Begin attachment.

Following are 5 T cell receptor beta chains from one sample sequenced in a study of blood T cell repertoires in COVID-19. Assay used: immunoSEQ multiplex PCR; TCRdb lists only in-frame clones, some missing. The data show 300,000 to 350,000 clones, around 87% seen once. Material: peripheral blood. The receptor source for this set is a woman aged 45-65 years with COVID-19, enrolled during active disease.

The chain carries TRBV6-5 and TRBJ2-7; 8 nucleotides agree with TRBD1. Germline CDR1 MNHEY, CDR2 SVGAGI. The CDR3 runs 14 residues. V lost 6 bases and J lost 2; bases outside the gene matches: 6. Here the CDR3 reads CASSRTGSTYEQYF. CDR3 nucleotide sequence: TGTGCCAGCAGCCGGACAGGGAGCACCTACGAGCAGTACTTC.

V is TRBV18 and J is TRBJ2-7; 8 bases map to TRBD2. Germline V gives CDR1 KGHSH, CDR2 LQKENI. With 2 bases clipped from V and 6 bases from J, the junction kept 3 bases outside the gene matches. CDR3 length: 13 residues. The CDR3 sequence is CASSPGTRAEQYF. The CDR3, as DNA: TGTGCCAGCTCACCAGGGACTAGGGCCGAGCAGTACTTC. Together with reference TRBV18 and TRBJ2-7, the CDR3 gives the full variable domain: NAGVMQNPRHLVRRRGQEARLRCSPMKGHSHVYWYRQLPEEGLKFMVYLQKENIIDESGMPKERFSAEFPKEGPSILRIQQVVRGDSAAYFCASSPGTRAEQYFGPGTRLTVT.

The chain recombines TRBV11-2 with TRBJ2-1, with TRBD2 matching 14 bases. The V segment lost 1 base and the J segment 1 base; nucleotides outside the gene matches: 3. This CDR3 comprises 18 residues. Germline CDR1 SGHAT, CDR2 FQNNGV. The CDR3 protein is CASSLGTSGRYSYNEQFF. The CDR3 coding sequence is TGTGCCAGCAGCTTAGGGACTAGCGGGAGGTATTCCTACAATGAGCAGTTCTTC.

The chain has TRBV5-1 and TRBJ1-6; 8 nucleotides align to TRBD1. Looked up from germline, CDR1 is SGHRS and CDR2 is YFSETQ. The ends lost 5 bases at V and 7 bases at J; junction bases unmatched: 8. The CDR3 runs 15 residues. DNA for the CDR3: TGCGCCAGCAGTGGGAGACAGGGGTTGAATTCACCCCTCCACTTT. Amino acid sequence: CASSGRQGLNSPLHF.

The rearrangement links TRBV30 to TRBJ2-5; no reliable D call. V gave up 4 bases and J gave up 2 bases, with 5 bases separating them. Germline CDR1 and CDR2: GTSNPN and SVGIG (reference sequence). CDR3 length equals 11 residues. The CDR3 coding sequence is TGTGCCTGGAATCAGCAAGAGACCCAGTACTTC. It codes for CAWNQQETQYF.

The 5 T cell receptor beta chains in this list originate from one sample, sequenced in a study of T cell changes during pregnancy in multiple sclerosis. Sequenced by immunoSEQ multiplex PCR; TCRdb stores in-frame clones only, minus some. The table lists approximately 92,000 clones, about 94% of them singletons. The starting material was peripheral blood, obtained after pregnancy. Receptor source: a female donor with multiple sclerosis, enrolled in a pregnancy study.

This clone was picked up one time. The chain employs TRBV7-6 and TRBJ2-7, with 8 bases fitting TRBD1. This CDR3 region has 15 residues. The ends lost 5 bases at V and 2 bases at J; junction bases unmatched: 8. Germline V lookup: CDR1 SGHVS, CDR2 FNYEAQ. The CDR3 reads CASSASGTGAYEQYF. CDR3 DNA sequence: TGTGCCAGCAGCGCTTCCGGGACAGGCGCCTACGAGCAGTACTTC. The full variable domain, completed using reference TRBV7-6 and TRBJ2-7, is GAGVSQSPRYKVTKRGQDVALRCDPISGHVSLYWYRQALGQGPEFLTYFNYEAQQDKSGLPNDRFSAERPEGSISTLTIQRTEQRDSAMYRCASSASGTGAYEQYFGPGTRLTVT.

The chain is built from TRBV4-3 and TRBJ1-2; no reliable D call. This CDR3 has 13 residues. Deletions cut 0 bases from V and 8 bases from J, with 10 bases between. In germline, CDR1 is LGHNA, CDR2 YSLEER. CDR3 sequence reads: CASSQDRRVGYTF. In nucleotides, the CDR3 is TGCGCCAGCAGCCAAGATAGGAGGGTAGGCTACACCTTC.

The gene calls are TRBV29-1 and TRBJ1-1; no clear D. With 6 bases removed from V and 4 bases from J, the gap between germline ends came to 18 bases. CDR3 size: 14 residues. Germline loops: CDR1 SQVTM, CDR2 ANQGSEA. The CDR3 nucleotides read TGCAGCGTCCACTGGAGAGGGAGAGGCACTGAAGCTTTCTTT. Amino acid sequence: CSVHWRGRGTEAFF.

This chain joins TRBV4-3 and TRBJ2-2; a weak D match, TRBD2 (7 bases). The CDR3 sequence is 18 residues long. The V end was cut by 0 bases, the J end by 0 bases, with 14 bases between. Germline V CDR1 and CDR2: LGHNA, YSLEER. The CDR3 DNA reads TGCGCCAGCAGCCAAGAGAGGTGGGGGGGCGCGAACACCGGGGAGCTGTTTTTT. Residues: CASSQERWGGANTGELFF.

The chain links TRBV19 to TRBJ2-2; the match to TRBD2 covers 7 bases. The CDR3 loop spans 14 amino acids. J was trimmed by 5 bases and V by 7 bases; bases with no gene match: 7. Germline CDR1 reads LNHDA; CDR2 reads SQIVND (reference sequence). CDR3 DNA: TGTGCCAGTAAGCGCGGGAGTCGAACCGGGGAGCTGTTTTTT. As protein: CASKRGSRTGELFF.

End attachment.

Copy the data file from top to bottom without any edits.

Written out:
Following are 5 T cell receptor beta chains from one sample sequenced in a study of blood T cell repertoires in COVID-19. Assay used: immunoSEQ multiplex PCR; TCRdb lists only in-frame clones, some missing. The data show 300,000 to 350,000 clones, around 87% seen once. Material: peripheral blood. The receptor source for this set is a woman aged 45-65 years with COVID-19, enrolled during active disease.

The chain carries TRBV6-5 and TRBJ2-7; 8 nucleotides agree with TRBD1. Germline CDR1 MNHEY, CDR2 SVGAGI. The CDR3 runs 14 residues. V lost 6 bases and J lost 2; bases outside the gene matches: 6. Here the CDR3 reads CASSRTGSTYEQYF. CDR3 nucleotide sequence: TGTGCCAGCAGCCGGACAGGGAGCACCTACGAGCAGTACTTC.

V is TRBV18 and J is TRBJ2-7; 8 bases map to TRBD2. Germline V gives CDR1 KGHSH, CDR2 LQKENI. With 2 bases clipped from V and 6 bases from J, the junction kept 3 bases outside the gene matches. CDR3 length: 13 residues. The CDR3 sequence is CASSPGTRAEQYF. The CDR3, as DNA: TGTGCCAGCTCACCAGGGACTAGGGCCGAGCAGTACTTC. Together with reference TRBV18 and TRBJ2-7, the CDR3 gives the full variable domain: NAGVMQNPRHLVRRRGQEARLRCSPMKGHSHVYWYRQLPEEGLKFMVYLQKENIIDESGMPKERFSAEFPKEGPSILRIQQVVRGDSAAYFCASSPGTRAEQYFGPGTRLTVT.

The chain recombines TRBV11-2 with TRBJ2-1, with TRBD2 matching 14 bases. The V segment lost 1 base and the J segment 1 base; nucleotides outside the gene matches: 3. This CDR3 comprises 18 residues. Germline CDR1 SGHAT, CDR2 FQNNGV. The CDR3 protein is CASSLGTSGRYSYNEQFF. The CDR3 coding sequence is TGTGCCAGCAGCTTAGGGACTAGCGGGAGGTATTCCTACAATGAGCAGTTCTTC.

The chain has TRBV5-1 and TRBJ1-6; 8 nucleotides align to TRBD1. Looked up from germline, CDR1 is SGHRS and CDR2 is YFSETQ. The ends lost 5 bases at V and 7 bases at J; junction bases unmatched: 8. The CDR3 runs 15 residues. DNA for the CDR3: TGCGCCAGCAGTGGGAGACAGGGGTTGAATTCACCCCTCCACTTT. Amino acid sequence: CASSGRQGLNSPLHF.

The rearrangement links TRBV30 to TRBJ2-5; no reliable D call. V gave up 4 bases and J gave up 2 bases, with 5 bases separating them. Germline CDR1 and CDR2: GTSNPN and SVGIG (reference sequence). CDR3 length equals 11 residues. The CDR3 coding sequence is TGTGCCTGGAATCAGCAAGAGACCCAGTACTTC. It codes for CAWNQQETQYF.

The 5 T cell receptor beta chains in this list originate from one sample, sequenced in a study of T cell changes during pregnancy in multiple sclerosis. Sequenced by immunoSEQ multiplex PCR; TCRdb stores in-frame clones only, minus some. The table lists approximately 92,000 clones, about 94% of them singletons. The starting material was peripheral blood, obtained after pregnancy. Receptor source: a female donor with multiple sclerosis, enrolled in a pregnancy study.

This clone was picked up one time. The chain employs TRBV7-6 and TRBJ2-7, with 8 bases fitting TRBD1. This CDR3 region has 15 residues. The ends lost 5 bases at V and 2 bases at J; junction bases unmatched: 8. Germline V lookup: CDR1 SGHVS, CDR2 FNYEAQ. The CDR3 reads CASSASGTGAYEQYF. CDR3 DNA sequence: TGTGCCAGCAGCGCTTCCGGGACAGGCGCCTACGAGCAGTACTTC. The full variable domain, completed using reference TRBV7-6 and TRBJ2-7, is GAGVSQSPRYKVTKRGQDVALRCDPISGHVSLYWYRQALGQGPEFLTYFNYEAQQDKSGLPNDRFSAERPEGSISTLTIQRTEQRDSAMYRCASSASGTGAYEQYFGPGTRLTVT.

The chain is built from TRBV4-3 and TRBJ1-2; no reliable D call. This CDR3 has 13 residues. Deletions cut 0 bases from V and 8 bases from J, with 10 bases between. In germline, CDR1 is LGHNA, CDR2 YSLEER. CDR3 sequence reads: CASSQDRRVGYTF. In nucleotides, the CDR3 is TGCGCCAGCAGCCAAGATAGGAGGGTAGGCTACACCTTC.

The gene calls are TRBV29-1 and TRBJ1-1; no clear D. With 6 bases removed from V and 4 bases from J, the gap between germline ends came to 18 bases. CDR3 size: 14 residues. Germline loops: CDR1 SQVTM, CDR2 ANQGSEA. The CDR3 nucleotides read TGCAGCGTCCACTGGAGAGGGAGAGGCACTGAAGCTTTCTTT. Amino acid sequence: CSVHWRGRGTEAFF.

This chain joins TRBV4-3 and TRBJ2-2; a weak D match, TRBD2 (7 bases). The CDR3 sequence is 18 residues long. The V end was cut by 0 bases, the J end by 0 bases, with 14 bases between. Germline V CDR1 and CDR2: LGHNA, YSLEER. The CDR3 DNA reads TGCGCCAGCAGCCAAGAGAGGTGGGGGGGCGCGAACACCGGGGAGCTGTTTTTT. Residues: CASSQERWGGANTGELFF.

The chain links TRBV19 to TRBJ2-2; the match to TRBD2 covers 7 bases. The CDR3 loop spans 14 amino acids. J was trimmed by 5 bases and V by 7 bases; bases with no gene match: 7. Germline CDR1 reads LNHDA; CDR2 reads SQIVND (reference sequence). CDR3 DNA: TGTGCCAGTAAGCGCGGGAGTCGAACCGGGGAGCTGTTTTTT. As protein: CASKRGSRTGELFF.